Snake Hips, Anne Thomas Soffee
Book review (ISBN 0-
by Sara Shrapnell.
One advantage of the wet weather through this summer has been finding the time to
read a whole book in almost one sitting. This light-
In opening the book Soffee apologies for ruffling "some marabou" by recounting stories
of bad behaviour and changing names of some of the dancer -
Belly Dancing for health and relaxation, Tina Hobin
by Sara Shrapnell.
This book was written in 1982, and in some ways has aged very well. It still remains
an excellent resource for those new to the dance and those who want to re-
The book starts with a brief yet interesting history of the dance and the instruments
used and finishes with some patterns for making your own costumes. Between is a
list of movements to take the dancer from posture to floorwork, stopping off with
some veil exercises and Zill patterns along the way. For some of the movements it
is very interesting to read them broken down and to try them as described -
Scattered through the book are suggested choreographies or routines -
Books on movement help us to be grateful that we can see dancing either live or on
video, and take our hints from these. And yet a good book on movement, as this is,
tells us more about the muscles, timing and tone than the videos can. I would love
to see an updated version and will review her next book soon -
The Red Tent by Anita Diamant
By Sara Shrapnell.
The Red Tent has been a slow burner in terms of book sales. First published in 1997
it was launched without any fanfares or advertising budget, just another historical
novel taking up room in the bookstores. Today it is to be found in the best sellers
section, having achieved many awards over the years, but most importantly having
become a top seller due to word of mouth. If you read this book you will want to
tell your friends, and they will tell theirs -
It isn't an easy book to begin to read, and to be honest I picked it up and put it down four or five times before settling into it. If it hadn't been for all the fantastic reviews on line and the enthusiasm of my friends, I would have given up on it. If this is you, then give it another go. I promise it will be worth it.
Based on the story of Rebecca, Leah, Jacob and Dinah from Genesis, the story starts
with a complex family tree that left my head spinning and my eyes rolling to the
ceiling. Sometimes a book just doesn't want you to love it. But once past that
first chapter the rest is so beautifully written and the characters so rich and real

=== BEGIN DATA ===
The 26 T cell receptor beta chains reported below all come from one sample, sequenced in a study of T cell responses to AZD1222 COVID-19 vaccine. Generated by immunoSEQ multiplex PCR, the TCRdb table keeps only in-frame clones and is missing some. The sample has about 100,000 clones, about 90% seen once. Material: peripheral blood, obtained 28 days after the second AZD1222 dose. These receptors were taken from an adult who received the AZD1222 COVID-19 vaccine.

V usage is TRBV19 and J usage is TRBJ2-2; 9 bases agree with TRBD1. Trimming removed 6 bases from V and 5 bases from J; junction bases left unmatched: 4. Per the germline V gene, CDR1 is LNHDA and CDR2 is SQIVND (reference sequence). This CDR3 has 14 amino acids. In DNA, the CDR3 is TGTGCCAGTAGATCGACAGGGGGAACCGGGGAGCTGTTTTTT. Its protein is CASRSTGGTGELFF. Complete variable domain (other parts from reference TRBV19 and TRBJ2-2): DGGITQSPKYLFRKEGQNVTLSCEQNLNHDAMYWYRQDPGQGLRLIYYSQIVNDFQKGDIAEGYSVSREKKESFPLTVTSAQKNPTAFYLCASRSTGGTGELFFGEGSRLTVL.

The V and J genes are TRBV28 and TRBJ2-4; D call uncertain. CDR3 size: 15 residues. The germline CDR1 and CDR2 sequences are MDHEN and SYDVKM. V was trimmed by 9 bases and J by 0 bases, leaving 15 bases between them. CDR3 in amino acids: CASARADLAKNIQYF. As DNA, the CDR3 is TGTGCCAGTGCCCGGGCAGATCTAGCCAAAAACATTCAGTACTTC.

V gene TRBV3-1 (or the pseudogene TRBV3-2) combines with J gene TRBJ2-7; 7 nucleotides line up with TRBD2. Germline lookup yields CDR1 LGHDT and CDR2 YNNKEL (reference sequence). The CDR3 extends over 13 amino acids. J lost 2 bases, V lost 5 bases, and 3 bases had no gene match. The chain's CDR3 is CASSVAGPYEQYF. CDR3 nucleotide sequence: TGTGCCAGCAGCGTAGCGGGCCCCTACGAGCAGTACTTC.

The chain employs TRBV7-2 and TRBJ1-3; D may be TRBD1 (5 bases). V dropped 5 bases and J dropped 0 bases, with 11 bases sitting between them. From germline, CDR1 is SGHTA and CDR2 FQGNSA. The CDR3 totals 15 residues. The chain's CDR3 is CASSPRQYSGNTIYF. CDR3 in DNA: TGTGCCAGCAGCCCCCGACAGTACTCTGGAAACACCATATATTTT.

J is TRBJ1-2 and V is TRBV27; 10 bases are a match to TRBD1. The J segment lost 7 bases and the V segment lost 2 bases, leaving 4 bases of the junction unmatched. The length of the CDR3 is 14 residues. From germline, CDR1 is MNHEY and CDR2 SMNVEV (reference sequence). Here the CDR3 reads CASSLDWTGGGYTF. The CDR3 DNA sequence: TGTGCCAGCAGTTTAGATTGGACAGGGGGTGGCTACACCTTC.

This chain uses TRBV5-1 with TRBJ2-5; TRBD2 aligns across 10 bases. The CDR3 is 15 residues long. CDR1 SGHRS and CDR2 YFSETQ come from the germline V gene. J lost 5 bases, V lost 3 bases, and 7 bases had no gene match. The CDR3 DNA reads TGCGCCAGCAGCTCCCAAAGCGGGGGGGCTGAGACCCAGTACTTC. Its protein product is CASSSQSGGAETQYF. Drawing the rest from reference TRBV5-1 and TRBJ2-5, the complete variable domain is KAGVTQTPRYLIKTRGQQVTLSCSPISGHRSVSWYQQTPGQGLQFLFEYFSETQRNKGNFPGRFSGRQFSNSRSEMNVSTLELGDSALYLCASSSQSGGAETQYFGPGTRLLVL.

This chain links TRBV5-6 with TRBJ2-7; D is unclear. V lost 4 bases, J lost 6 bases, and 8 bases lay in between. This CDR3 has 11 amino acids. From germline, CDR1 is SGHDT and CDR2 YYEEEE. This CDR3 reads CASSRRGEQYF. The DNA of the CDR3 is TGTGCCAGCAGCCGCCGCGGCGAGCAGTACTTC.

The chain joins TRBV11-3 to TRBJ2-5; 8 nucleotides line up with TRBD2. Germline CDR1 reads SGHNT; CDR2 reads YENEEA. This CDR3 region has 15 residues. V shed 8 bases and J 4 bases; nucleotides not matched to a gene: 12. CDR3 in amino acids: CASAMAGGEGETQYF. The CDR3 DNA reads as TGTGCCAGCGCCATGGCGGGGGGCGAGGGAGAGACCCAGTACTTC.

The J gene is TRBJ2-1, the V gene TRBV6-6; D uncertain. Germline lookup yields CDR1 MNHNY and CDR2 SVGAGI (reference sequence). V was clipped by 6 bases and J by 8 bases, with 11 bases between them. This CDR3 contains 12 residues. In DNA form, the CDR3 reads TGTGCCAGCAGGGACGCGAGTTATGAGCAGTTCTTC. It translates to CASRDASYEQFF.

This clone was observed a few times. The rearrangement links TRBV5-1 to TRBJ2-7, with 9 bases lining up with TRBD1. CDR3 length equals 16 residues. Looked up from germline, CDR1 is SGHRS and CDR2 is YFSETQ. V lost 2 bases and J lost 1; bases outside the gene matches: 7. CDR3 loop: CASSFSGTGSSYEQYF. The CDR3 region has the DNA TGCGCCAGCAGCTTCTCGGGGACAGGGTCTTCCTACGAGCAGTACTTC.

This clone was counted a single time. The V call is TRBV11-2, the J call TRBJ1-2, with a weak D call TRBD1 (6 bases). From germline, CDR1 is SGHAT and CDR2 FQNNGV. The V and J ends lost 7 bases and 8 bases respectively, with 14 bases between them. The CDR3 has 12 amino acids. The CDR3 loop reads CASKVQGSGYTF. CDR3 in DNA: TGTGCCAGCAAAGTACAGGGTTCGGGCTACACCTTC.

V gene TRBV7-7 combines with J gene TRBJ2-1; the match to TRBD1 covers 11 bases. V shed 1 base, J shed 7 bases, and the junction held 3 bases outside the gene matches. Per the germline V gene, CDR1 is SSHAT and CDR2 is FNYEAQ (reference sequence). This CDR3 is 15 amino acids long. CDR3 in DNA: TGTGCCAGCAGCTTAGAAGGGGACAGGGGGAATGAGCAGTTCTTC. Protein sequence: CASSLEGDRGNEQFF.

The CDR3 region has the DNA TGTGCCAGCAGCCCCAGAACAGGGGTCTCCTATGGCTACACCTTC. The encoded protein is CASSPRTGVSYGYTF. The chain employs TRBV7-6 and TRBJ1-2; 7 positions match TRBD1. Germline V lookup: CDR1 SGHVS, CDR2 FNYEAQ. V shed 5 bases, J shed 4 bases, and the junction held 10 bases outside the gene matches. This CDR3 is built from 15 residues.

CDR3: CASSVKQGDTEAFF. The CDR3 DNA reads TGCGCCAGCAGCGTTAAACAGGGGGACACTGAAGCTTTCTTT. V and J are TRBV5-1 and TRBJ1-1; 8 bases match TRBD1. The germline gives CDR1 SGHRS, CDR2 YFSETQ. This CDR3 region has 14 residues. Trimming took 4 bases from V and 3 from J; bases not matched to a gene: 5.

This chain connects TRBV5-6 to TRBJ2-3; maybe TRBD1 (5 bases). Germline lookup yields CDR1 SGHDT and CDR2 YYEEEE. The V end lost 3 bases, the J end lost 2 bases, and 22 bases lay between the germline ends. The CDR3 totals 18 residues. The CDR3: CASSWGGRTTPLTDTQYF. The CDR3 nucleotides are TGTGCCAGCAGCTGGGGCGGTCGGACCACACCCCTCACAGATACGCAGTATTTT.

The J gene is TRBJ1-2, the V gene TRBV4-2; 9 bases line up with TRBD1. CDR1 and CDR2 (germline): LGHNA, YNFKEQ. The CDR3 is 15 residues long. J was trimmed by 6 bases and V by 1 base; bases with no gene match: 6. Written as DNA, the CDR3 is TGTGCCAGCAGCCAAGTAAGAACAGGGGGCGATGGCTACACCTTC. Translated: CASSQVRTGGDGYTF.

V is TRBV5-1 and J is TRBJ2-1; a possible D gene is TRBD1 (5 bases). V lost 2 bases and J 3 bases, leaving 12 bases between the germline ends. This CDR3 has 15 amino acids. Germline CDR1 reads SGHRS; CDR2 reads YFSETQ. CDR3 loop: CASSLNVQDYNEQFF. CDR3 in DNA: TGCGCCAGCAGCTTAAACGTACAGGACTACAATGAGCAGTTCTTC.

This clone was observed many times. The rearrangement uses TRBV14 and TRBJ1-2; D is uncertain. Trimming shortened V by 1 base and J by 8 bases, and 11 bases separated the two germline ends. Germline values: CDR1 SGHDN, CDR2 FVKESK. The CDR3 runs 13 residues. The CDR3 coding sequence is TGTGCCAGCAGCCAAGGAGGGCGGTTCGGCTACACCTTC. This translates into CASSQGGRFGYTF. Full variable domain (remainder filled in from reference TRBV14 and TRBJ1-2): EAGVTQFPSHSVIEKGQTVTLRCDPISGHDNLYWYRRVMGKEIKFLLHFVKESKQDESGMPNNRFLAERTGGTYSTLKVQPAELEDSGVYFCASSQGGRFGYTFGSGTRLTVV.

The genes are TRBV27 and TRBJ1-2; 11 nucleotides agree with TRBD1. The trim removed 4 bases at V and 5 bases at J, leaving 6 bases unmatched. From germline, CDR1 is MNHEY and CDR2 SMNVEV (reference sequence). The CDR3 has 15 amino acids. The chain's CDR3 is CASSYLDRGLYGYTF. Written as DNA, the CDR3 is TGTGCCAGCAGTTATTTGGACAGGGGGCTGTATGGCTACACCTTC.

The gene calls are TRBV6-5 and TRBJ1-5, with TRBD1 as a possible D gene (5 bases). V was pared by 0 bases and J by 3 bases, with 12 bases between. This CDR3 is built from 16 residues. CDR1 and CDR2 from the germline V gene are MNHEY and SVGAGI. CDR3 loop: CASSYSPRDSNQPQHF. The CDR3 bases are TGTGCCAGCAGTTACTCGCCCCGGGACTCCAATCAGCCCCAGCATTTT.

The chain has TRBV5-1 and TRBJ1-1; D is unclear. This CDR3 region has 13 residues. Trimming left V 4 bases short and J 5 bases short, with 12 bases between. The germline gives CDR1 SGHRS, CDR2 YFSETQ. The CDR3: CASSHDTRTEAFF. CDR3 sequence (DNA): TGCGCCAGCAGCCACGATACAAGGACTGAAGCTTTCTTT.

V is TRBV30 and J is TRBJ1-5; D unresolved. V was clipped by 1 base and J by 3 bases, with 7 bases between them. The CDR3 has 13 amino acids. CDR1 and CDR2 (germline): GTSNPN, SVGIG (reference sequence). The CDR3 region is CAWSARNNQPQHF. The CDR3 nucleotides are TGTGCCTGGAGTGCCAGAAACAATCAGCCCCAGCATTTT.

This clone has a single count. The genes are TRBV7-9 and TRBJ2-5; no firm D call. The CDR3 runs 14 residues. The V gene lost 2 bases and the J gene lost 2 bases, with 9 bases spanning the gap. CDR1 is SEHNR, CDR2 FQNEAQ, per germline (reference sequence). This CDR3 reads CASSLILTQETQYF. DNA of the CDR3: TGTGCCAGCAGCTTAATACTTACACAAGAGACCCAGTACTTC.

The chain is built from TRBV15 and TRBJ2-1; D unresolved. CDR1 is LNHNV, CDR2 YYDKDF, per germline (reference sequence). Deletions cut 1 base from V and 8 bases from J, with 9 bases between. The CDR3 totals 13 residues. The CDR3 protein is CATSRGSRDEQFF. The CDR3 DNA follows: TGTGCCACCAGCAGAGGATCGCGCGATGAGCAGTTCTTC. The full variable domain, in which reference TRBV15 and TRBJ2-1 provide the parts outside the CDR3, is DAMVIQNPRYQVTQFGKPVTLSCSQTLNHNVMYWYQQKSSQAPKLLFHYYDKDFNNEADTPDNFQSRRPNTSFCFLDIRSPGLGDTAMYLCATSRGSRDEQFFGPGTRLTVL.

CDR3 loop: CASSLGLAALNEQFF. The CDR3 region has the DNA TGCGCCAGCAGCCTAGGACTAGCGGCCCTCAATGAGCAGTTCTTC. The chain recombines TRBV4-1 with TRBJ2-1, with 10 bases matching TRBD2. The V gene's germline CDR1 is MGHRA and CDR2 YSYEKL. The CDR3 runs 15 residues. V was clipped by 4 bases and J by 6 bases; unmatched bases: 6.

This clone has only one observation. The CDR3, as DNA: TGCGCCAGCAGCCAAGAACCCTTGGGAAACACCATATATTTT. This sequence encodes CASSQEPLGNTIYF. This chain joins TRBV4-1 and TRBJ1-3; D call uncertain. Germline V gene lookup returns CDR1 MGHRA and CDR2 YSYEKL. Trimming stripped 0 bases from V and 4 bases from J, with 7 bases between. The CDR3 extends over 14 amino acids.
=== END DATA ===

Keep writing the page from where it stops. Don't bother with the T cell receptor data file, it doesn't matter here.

that it truly becomes un-
In the Bible (so I hear), Dinah is given no voice and her story is only told from
the perspective of her brothers, and yet she is key to the twists in the stories
of Jacob and his family. The drama waiting to happen to this delightful child is
only one of the tensions that build. We also have the strange relationship between
four sisters, born to different mothers and in different standing, who all marry
the same man. Every combination and balance of female relationships are examined
and explored in a delicate and non-
The Red Tent itself is used as a device to gather the women together to tell the stories of their mothers, their faith, their hopes, loves and feelings. It is debatable if women in this area used a Red Tent at that time, but this is a historical novel, so minor things like that should not be allowed to distract from this cracking good tale, which absorbed me totally into their world. So much so that on walking the dog over the hills I saw a field of sheep, who reminded me of those that the family herded so that I had to remind myself that I had never seen the camp, the hillsides or the sheep!
As Dinah grows, she sees how her mother and her sisters work together and against each other to get the best for themselves and their sons, how they each take a role and how their skills are valued. As she grows she becomes a skilled midwife, travelling to Egypt and we get a glimpse of Egyptian life of that time. All of this is painted with richness and in vivid colours, so that you feel part of the story.
Although nothing to do with Bellydance, I do not hesitate to recommend this book
for anyone interested in the women of the Middle East in the time of the Old Testament